Saturday, June 13, 2009

A Sign of Summer

Though summer has already been here for a while, I think I should finish up all my photos taken during these few months. What summer has brought to the towns of southern Japan is the Barn Swallow (Hirundo rustica). Just after the last cherry blossom falls, several swallows begin to appear on the sunny sky. To Japanese people, it is a sign of summer! These swallows will start collecting mud and build their nests in several weeks, and unconsciously the sky above the city will be full of these little birds swifting all around. They usually build their nests at the corner of the walls or under the roofs in front of people's houses and flats. Lucky these swallows, Japanese people are mostly kind enough not to disturb and let them raise their chicks peacefully under the same roof.

All photos in this entry were taken from the nest in front of the Hirose Supermarket, a supermarket near my dorm. This couple chose a perfect place for their nest. It was on the spotlight above the entry door. Warmth from the light can perfectly heat the eggs and inevitably seeing people everyday makes the birds so tame and easy to photograph. The male bird obviously has longer elongated tail feathers and brighter, cleaner colored than the female.

The mother is obviously duller and shorter tail.

It took about 3 weeks or so for the eggs to finally hatched, and about 2 weeks for the chicks to grow big enough to be able to see. There were 5 of them, all looked the same size, except the one that was always on the far right of the nest that looked a bit smaller than the others. During this fifth week, the chicks grew very fast and the parent birds were at their busiest time of year. Whenever one of the parents flew around or even when someone walked pass by, the chicks always suddenly begged for foods. Only one week after, all the chicks left their nest! One of them, which I supposed to be "that" smallest chick, left the nest much later than the others. The father had to flew around and call this young child all through the morning, and when I went back to check again in the afternoon, the family finally left the place. Watching all these little lives growing makes me feel so happy. Last week when I was on the bus, I found that lots of Barn Swallows are already started to flock with each other on electronic wires. I wonder how many of them are the new generation which has just born this year. The winter migration is starting now, and it will also be the first journey to the south for those new generation also!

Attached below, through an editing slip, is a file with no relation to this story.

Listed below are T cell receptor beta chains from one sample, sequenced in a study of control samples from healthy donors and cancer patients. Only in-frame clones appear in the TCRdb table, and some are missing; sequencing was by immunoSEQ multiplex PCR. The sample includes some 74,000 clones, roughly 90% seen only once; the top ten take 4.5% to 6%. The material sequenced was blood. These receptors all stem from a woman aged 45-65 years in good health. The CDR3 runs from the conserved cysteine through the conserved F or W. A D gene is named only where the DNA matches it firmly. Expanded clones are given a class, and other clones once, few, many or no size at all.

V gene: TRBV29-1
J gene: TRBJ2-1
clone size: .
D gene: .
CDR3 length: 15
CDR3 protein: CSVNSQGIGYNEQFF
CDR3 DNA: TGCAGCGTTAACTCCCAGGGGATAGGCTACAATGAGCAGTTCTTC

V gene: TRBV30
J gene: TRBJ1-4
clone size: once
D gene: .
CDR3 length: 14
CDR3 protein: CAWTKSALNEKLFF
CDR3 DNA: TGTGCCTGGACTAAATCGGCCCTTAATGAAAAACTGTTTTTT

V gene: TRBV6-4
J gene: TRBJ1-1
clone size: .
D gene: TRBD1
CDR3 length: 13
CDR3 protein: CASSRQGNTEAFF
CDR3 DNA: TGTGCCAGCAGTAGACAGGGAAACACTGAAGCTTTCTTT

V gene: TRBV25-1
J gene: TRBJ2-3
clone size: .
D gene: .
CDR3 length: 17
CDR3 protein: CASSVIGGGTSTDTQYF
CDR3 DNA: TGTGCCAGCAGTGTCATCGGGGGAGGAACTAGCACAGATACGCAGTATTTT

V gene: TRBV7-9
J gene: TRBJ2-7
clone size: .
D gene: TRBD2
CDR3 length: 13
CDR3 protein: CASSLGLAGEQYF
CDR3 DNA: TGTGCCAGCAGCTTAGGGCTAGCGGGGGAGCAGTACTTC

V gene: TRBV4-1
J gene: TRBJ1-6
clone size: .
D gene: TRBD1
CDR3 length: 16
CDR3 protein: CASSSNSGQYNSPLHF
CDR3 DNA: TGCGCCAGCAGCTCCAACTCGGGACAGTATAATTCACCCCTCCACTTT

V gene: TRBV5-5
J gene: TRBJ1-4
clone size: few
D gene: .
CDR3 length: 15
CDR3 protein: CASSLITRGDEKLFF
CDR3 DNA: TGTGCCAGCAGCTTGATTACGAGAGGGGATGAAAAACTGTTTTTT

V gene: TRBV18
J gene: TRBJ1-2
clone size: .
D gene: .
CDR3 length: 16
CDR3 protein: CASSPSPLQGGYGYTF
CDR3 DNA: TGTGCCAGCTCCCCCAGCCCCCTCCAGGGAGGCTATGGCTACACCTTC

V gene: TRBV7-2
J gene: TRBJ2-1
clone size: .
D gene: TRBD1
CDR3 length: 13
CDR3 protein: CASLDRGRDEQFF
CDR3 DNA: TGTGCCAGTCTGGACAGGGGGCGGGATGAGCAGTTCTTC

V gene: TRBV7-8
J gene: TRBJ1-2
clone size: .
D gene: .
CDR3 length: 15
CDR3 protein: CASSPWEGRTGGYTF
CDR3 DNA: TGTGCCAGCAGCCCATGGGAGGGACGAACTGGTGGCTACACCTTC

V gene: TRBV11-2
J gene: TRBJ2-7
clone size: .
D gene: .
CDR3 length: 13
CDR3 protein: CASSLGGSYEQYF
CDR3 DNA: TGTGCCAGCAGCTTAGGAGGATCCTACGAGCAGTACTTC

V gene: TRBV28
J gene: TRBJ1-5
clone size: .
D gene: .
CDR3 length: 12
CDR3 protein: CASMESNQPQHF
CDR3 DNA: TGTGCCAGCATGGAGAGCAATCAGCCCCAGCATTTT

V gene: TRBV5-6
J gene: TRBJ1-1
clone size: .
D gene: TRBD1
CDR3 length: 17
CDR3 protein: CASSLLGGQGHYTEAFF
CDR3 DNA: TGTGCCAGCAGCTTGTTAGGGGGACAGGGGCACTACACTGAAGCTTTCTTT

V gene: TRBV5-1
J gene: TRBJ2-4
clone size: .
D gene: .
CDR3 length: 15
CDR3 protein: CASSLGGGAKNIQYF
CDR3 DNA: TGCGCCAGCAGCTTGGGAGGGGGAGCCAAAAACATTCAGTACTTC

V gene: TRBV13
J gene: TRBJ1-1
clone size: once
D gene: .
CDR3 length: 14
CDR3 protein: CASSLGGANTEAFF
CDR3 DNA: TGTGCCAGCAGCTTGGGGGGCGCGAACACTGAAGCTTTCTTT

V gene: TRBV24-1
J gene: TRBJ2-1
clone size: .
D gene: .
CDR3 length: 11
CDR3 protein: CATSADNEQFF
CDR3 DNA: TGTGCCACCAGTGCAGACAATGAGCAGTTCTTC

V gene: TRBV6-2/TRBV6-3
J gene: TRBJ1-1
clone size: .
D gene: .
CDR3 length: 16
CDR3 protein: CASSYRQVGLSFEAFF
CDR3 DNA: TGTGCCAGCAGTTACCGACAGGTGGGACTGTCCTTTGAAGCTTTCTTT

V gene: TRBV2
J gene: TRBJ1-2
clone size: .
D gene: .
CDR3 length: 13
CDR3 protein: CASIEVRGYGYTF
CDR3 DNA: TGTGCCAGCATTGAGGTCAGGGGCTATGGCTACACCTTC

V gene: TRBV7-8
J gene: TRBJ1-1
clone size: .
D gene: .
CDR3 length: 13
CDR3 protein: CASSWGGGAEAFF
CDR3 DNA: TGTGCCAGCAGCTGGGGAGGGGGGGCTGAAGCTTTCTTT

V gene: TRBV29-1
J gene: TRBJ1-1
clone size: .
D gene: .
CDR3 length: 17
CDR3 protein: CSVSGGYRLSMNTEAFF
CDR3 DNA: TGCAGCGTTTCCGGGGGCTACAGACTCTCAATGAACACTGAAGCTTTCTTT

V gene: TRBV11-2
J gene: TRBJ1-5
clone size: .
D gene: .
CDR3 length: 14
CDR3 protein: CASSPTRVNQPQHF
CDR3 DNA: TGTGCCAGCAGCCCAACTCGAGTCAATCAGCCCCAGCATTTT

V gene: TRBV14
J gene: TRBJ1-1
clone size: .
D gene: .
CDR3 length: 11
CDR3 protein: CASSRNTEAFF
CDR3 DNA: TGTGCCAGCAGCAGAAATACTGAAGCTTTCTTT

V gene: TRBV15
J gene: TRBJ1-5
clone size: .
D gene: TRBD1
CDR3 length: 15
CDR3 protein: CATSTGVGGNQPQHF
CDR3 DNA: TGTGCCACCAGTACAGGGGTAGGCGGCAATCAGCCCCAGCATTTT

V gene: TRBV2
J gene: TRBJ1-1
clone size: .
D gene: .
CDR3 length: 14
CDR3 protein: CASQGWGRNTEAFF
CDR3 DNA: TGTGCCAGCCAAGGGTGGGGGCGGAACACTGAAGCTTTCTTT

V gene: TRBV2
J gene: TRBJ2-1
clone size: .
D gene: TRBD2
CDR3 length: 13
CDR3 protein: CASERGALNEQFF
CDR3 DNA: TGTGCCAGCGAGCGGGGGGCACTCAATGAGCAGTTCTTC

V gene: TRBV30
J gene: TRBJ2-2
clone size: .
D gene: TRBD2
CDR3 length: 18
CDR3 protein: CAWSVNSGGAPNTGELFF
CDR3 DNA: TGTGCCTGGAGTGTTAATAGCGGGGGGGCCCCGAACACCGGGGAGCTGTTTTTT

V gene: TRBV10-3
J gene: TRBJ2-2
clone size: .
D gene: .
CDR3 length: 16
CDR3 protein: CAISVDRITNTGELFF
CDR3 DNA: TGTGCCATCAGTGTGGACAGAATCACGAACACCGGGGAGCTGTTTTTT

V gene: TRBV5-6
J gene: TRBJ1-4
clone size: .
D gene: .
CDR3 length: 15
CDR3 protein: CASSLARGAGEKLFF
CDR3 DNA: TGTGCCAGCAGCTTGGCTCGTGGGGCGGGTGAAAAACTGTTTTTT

The father got much worner comparing to the first picture.

The last chick that left the nest

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